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Nigeria Deploys Big Data As It Gets Serious With Non-Oil Revenue

Nigeria Deploys Big Data As It Gets Serious With Non-Oil Revenue

The Nigerian government is getting serious with non-oil revenue as it works to modernize the process of collecting taxes in the nation. The government is developing a comprehensive system that will make it easier to collect taxes. They are beginning that process by possibly auditing government contractors who make money from government but refuse to even report the earnings, and in the process avoid paying taxes.

In efforts to improve tax compliance levels, the Federal Government has commenced the review of tax compliance records of all contractors, who received payments from its various agencies in the last seven years. ….

A statement from the Finance Ministry, said the result of the sampling exercise showed that some Tax Clearance certificates, which were presented at the point of contract award were found to have little bearing to the true value of business conducted by the contractors.  —

The initiative is part of the construction of a central data base of financial information being developed for use in tax compliance. The data will be used to crosscheck information provided to the tax authorities.

The database project dubbed, ‘Project Light House’, is aimed at building comprehensive profiles of tax payers using a wide range of available data sources, including BVN, foreign exchange allocations, land registry records, and information obtained  from foreign governments.

By working to aggregate the data from disparate sources, government is deploying big data in the process. I note the following on this effort by government:

  • Government in Nigeria usually collects VAT and WHT at source especially when transactions involve the banking sector and government. The implication is that, under most cases, the tax on profit had already been collected. Of course, there are companies that can make more in profits than the 5-10% government had deducted at source for WHT. Nevertheless, for more than seven years now, the deducted VAT/WHT records are always with Federal Inland Revenue Service (FIRS) and it is very strange that federal contractors can get tax clearance without FIRS checking records which are already in their systems. The only way this can happen is when the government entity awarding the contract does not report the payment to FIRS. In that case, FIRS will not see it.
  • Government is coming for the landed property. Also, they are equipped with BVN and can check bank records. Taxing the real estate is a very good development in the country. Let the rich people pay tax as rich people. Yet, there is also a concern that government can abuse this system where just having money in the bank could trigger tax burden for companies. This is a gray area and government needs to explain why it needs the BVN for tax purposes.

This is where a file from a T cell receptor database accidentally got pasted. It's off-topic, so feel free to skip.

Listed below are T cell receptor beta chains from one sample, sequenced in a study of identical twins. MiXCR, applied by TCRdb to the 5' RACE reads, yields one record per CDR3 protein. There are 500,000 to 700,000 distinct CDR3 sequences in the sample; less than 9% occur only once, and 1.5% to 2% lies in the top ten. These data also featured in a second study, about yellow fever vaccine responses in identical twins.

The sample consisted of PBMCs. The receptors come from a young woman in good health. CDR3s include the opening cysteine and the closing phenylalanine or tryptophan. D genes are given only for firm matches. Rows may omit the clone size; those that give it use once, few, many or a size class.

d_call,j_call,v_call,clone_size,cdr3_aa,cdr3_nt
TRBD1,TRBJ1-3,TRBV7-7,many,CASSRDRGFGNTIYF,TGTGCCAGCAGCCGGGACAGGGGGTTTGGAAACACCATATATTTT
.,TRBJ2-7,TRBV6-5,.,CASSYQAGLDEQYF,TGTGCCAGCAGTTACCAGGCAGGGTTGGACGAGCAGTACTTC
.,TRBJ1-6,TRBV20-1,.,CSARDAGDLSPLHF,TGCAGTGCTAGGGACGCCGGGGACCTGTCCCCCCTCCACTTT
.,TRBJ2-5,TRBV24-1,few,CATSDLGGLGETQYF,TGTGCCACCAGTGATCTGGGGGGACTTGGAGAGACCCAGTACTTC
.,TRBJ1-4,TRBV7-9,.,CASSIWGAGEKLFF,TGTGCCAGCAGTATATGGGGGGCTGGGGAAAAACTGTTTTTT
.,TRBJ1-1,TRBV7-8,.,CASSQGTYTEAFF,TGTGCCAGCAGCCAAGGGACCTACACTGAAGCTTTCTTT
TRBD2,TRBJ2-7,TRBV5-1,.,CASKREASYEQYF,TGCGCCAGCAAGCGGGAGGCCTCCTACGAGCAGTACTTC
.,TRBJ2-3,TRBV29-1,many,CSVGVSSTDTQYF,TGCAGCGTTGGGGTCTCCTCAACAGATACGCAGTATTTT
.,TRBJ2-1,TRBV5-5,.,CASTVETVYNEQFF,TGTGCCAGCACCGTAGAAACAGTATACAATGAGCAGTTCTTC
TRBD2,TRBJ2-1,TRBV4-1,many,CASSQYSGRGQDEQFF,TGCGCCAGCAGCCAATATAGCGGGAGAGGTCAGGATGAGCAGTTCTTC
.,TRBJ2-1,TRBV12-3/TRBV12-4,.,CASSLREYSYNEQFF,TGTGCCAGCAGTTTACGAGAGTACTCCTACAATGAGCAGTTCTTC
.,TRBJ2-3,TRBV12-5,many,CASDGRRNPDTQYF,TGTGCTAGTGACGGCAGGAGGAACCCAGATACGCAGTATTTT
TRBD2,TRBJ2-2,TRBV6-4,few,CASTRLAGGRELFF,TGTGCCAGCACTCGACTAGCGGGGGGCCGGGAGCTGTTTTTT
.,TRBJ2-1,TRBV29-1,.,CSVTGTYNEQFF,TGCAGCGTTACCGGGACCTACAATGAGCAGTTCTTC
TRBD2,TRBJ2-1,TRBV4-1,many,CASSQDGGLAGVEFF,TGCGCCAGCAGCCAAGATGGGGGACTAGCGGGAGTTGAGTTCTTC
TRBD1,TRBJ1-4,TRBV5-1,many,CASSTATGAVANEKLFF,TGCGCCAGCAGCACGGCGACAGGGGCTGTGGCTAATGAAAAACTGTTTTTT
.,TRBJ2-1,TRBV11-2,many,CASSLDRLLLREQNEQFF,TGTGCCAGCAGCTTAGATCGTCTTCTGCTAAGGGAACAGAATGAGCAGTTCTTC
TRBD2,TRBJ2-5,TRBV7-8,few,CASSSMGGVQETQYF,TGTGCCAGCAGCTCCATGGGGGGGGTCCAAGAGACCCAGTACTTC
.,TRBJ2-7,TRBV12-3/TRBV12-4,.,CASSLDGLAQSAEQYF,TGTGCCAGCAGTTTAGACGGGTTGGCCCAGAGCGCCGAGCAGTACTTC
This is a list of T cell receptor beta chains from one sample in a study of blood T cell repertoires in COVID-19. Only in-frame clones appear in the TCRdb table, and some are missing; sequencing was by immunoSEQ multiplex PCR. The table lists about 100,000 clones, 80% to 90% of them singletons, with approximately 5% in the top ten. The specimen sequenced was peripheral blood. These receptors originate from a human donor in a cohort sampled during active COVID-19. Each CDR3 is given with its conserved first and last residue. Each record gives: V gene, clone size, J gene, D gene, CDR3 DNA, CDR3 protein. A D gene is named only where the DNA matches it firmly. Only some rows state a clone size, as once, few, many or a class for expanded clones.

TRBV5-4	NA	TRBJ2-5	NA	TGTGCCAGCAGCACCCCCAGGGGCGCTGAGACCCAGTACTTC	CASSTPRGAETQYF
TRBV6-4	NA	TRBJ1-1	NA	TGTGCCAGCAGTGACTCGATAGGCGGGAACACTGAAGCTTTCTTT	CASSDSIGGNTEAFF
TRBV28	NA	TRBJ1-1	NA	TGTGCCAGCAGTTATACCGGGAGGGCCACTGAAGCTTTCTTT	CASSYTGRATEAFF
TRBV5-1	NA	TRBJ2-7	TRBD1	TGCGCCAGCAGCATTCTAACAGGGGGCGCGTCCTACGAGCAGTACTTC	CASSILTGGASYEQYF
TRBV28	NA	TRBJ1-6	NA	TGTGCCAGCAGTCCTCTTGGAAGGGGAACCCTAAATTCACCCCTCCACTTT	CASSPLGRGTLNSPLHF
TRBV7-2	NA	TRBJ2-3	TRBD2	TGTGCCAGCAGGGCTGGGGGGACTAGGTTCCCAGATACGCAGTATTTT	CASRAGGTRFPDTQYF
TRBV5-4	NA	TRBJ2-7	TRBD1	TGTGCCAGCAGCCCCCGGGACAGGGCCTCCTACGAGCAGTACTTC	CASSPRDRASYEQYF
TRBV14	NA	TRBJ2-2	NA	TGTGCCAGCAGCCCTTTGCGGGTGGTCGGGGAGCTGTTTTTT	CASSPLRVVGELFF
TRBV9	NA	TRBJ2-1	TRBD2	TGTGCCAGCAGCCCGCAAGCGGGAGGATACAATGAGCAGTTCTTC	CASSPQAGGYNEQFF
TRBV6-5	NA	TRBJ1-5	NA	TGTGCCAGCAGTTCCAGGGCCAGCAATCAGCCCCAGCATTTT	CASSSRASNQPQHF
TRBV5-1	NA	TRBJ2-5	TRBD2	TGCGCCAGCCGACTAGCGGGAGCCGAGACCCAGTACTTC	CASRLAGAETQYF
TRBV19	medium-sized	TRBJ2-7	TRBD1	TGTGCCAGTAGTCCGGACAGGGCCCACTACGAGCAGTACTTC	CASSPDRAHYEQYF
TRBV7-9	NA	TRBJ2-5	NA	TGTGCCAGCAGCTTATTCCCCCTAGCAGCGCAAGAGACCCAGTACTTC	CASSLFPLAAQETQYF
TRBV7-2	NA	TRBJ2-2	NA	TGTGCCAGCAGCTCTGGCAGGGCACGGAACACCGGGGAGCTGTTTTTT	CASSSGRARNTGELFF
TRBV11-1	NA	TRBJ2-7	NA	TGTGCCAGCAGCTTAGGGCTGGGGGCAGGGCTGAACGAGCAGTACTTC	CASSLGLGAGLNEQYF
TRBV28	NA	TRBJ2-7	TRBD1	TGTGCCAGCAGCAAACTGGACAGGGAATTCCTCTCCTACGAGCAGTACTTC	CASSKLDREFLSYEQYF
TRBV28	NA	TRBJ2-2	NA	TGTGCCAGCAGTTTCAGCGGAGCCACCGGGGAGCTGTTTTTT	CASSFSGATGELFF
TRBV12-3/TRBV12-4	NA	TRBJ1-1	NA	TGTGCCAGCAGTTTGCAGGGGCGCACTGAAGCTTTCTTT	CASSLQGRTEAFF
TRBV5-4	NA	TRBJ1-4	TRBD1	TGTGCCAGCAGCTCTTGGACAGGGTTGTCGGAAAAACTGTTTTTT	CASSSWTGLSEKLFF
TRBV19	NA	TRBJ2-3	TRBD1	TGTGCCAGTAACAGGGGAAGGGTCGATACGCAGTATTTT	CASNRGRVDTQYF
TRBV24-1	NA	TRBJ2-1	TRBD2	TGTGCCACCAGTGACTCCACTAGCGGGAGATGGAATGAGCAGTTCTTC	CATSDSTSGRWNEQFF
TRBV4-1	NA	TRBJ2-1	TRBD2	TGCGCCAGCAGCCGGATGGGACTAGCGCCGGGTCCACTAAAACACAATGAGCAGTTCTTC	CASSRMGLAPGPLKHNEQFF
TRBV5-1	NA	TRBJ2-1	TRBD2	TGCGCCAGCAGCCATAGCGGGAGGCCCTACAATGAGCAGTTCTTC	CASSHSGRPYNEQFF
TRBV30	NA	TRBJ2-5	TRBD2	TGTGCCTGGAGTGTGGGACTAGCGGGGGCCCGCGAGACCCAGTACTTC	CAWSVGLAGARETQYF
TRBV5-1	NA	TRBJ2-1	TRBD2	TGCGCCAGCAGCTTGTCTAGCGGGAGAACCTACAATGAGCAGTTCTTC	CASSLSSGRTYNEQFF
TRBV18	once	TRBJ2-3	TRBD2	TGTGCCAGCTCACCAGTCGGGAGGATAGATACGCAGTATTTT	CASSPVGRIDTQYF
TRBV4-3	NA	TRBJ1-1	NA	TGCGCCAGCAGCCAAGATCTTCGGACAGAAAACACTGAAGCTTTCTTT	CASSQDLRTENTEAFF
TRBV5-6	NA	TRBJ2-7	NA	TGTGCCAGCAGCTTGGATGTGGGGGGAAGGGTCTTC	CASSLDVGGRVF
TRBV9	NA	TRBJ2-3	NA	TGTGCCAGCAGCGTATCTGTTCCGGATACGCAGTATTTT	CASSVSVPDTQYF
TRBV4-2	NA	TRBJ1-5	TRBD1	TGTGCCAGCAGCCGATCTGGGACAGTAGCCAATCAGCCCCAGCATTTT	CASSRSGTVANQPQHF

Meanwhile, if you are owing government tax, you have a grace period to self-report and do good.

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She urged such companies to promptly take advantage of the concessions offered under the Voluntary Asset and Income Declaration Scheme (VAIDS), adding that once an audit or investigation had commenced, a company or individual would not be able stop that process by participating in VAIDS.

“VAIDS has now been open since July 1st and some applications have already been received. If the tax authorities reach a company before such company has applied for VAIDS, then the full audit process will be conducted. This could result in penalties, interest and prosecution. So companies and individuals who know they will be affected are urged to quickly take advantage of VAIDS,” she was quoted.

In general, efficiency in tax collection is a welcome development. Nigeria will not make progress if it cannot even collect taxes from its federal contractors. Everyone would have expected this to have been dealt with many years ago. Federal contractors are paid by government and FIRS is usually provided information as the government entity deducts the 10-15% of payment for VAT/WHT. Most times, the contractor may not have to pay more tax as the deducted amount had covered the tax due. But where FIRS does not look at the data, provided by the other government entities, before clearing the contractor, you have a dereliction of duty. So this reform should go beyond technology. They need to ensure the right people are working for government to avoid these lapses in operations.


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